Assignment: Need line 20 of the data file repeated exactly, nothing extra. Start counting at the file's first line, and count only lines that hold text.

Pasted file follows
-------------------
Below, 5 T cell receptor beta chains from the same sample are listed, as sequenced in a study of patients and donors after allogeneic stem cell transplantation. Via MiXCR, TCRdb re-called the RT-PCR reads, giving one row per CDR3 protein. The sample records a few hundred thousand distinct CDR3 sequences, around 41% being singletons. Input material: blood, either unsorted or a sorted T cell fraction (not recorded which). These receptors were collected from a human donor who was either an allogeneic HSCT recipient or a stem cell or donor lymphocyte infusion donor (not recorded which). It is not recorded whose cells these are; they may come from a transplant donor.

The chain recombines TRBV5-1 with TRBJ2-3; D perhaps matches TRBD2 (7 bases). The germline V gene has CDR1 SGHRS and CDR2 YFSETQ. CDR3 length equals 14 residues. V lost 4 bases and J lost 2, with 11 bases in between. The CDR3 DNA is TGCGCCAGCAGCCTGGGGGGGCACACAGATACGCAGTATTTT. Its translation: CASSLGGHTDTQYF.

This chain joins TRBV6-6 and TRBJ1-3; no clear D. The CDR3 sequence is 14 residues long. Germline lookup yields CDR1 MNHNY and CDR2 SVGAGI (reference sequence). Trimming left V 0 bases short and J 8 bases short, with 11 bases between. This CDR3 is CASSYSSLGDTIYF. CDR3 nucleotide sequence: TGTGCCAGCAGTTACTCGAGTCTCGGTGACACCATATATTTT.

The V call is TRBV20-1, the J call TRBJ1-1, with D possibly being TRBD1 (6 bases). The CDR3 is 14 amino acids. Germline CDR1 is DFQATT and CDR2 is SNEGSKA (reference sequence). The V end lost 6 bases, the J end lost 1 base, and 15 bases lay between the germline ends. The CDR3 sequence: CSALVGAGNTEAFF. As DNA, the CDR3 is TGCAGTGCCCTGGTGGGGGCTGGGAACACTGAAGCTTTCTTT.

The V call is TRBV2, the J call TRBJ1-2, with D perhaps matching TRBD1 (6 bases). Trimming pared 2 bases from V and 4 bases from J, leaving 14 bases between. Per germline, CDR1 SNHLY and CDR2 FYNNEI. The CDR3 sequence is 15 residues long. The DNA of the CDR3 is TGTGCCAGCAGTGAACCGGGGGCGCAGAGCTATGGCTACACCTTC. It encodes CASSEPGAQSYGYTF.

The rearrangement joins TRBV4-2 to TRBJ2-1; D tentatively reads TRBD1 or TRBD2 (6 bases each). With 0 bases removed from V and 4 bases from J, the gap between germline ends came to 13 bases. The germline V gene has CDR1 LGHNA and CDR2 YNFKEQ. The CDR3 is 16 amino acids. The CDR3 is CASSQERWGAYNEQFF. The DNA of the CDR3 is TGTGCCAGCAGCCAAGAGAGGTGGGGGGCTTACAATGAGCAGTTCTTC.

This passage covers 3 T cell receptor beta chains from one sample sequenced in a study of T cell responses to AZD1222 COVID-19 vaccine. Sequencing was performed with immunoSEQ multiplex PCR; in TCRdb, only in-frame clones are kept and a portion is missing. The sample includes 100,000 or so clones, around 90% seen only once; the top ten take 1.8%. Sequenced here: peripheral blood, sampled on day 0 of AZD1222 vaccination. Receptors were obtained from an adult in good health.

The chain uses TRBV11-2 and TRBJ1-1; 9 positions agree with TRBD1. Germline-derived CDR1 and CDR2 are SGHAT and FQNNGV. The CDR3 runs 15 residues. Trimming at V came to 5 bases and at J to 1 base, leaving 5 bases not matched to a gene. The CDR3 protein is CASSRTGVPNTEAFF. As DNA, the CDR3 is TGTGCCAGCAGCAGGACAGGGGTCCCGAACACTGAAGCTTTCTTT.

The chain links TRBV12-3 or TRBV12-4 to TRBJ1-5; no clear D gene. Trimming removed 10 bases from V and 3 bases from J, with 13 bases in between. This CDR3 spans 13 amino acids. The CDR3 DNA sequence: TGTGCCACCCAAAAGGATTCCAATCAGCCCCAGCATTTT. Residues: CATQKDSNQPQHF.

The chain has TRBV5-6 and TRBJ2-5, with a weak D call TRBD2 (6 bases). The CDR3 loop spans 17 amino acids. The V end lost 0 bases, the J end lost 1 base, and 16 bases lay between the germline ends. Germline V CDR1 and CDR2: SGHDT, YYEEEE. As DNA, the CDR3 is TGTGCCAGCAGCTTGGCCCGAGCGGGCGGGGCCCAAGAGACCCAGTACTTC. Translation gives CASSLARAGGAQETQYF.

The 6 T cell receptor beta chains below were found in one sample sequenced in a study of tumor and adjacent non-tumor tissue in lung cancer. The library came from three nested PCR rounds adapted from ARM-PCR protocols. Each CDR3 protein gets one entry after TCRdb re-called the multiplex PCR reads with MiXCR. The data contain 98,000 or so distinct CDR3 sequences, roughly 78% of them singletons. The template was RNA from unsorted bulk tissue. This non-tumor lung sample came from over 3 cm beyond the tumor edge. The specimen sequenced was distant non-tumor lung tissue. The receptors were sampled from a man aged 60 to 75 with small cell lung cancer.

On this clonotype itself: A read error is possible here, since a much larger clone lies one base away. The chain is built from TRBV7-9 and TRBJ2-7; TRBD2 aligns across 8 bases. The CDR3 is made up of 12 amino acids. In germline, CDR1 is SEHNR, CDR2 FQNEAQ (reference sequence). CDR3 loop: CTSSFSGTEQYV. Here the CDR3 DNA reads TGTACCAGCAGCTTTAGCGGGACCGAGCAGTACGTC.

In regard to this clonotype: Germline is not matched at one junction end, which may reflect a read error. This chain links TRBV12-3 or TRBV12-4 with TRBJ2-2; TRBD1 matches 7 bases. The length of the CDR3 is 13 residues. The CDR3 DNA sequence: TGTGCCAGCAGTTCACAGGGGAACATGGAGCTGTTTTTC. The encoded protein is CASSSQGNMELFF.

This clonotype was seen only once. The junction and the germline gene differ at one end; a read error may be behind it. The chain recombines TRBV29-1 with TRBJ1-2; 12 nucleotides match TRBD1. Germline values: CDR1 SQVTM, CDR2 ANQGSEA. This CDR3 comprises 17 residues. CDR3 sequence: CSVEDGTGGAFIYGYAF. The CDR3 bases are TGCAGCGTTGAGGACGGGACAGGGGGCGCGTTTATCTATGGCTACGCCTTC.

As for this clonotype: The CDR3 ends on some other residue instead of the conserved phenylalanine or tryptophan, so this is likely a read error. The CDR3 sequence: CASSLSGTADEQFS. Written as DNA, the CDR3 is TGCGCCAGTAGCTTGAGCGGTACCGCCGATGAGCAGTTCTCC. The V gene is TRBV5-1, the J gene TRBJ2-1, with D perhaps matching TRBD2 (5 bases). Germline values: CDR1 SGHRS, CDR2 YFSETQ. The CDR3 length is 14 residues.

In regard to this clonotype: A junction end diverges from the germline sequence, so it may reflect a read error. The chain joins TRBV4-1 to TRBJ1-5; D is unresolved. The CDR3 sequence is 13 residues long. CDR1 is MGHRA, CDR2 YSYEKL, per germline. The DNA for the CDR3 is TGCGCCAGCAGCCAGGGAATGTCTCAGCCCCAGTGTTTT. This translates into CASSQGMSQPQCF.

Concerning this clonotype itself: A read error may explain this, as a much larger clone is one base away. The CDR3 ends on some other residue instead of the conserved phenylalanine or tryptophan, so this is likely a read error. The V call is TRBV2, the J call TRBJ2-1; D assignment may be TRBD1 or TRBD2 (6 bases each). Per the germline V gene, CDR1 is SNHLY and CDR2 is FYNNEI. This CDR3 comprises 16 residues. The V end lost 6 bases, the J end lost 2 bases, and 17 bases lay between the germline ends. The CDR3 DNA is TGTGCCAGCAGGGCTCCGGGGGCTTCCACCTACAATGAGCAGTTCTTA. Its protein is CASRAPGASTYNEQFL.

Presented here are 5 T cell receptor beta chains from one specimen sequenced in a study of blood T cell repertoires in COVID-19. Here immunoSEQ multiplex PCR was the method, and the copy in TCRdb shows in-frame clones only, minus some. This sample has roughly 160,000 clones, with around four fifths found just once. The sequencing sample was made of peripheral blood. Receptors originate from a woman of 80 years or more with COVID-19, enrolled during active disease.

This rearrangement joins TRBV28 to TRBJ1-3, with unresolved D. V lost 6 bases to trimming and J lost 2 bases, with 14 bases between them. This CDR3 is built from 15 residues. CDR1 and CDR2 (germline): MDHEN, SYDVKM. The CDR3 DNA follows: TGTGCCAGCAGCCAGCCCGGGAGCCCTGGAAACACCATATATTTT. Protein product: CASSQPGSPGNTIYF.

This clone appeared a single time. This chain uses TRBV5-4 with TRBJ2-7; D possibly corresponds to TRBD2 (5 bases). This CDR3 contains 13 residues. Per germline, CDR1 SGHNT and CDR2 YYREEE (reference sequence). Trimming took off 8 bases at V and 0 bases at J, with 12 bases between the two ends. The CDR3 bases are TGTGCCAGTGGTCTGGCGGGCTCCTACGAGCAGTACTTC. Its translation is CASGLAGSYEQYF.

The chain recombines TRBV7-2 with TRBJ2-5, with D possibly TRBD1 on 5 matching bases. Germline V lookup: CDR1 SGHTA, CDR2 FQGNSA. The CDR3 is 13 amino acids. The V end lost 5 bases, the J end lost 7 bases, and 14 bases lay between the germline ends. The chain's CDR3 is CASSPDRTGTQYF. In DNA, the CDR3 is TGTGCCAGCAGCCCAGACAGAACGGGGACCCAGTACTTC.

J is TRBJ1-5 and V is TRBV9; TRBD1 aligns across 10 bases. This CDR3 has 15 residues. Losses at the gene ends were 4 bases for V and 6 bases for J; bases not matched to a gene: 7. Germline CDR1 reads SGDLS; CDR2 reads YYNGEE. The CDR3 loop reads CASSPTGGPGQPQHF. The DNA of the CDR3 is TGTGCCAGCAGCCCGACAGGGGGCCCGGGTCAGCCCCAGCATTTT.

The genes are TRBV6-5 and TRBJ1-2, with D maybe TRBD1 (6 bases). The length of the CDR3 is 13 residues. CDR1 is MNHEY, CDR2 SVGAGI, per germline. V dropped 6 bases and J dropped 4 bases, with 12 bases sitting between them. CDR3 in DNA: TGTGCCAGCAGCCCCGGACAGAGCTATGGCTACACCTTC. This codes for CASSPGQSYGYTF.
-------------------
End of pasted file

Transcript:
This clone appeared a single time. This chain uses TRBV5-4 with TRBJ2-7; D possibly corresponds to TRBD2 (5 bases). This CDR3 contains 13 residues. Per germline, CDR1 SGHNT and CDR2 YYREEE (reference sequence). Trimming took off 8 bases at V and 0 bases at J, with 12 bases between the two ends. The CDR3 bases are TGTGCCAGTGGTCTGGCGGGCTCCTACGAGCAGTACTTC. Its translation is CASGLAGSYEQYF.